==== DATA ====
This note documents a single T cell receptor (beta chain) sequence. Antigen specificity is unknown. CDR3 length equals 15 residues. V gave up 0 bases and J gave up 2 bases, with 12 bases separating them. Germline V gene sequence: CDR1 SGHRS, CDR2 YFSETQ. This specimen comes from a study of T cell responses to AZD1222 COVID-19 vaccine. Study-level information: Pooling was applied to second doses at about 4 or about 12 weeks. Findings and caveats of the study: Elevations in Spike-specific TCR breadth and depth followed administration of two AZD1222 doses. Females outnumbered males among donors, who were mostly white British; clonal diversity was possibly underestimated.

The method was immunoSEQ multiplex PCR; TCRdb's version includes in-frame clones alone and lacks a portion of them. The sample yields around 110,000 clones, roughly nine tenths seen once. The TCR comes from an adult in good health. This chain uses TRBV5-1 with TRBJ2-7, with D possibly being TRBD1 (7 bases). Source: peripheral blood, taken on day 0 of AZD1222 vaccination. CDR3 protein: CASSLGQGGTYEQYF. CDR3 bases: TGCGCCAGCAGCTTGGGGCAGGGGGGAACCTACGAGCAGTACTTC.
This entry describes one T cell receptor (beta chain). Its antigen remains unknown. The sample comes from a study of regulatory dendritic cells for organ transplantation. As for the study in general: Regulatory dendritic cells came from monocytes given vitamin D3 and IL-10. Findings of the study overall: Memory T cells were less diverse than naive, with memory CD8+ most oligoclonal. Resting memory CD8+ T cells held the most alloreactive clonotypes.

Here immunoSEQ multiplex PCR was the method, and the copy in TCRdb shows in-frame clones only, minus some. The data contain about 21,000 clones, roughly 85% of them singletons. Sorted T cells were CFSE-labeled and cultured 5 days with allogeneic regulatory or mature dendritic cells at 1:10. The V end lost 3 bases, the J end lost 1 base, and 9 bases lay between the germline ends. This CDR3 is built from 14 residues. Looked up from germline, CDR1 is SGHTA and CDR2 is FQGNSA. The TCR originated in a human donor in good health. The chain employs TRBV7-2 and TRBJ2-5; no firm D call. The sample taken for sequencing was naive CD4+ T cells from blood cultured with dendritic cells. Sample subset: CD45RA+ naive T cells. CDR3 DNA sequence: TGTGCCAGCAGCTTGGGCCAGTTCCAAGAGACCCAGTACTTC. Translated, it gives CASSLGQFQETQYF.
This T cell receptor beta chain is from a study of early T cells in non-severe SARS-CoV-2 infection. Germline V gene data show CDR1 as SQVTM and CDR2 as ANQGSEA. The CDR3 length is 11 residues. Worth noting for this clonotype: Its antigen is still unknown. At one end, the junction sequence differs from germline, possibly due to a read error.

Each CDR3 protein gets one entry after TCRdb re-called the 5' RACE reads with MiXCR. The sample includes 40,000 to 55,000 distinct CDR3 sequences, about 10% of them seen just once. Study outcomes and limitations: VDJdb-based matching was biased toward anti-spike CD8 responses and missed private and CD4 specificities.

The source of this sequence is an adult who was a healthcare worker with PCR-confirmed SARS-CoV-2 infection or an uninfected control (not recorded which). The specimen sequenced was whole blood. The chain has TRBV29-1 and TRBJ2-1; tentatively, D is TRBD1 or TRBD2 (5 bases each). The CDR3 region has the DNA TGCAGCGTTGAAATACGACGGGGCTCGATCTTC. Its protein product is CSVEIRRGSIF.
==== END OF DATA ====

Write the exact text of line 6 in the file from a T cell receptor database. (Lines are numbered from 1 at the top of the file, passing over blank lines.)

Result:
Each CDR3 protein gets one entry after TCRdb re-called the 5' RACE reads with MiXCR. The sample includes 40,000 to 55,000 distinct CDR3 sequences, about 10% of them seen just once. Study outcomes and limitations: VDJdb-based matching was biased toward anti-spike CD8 responses and missed private and CD4 specificities.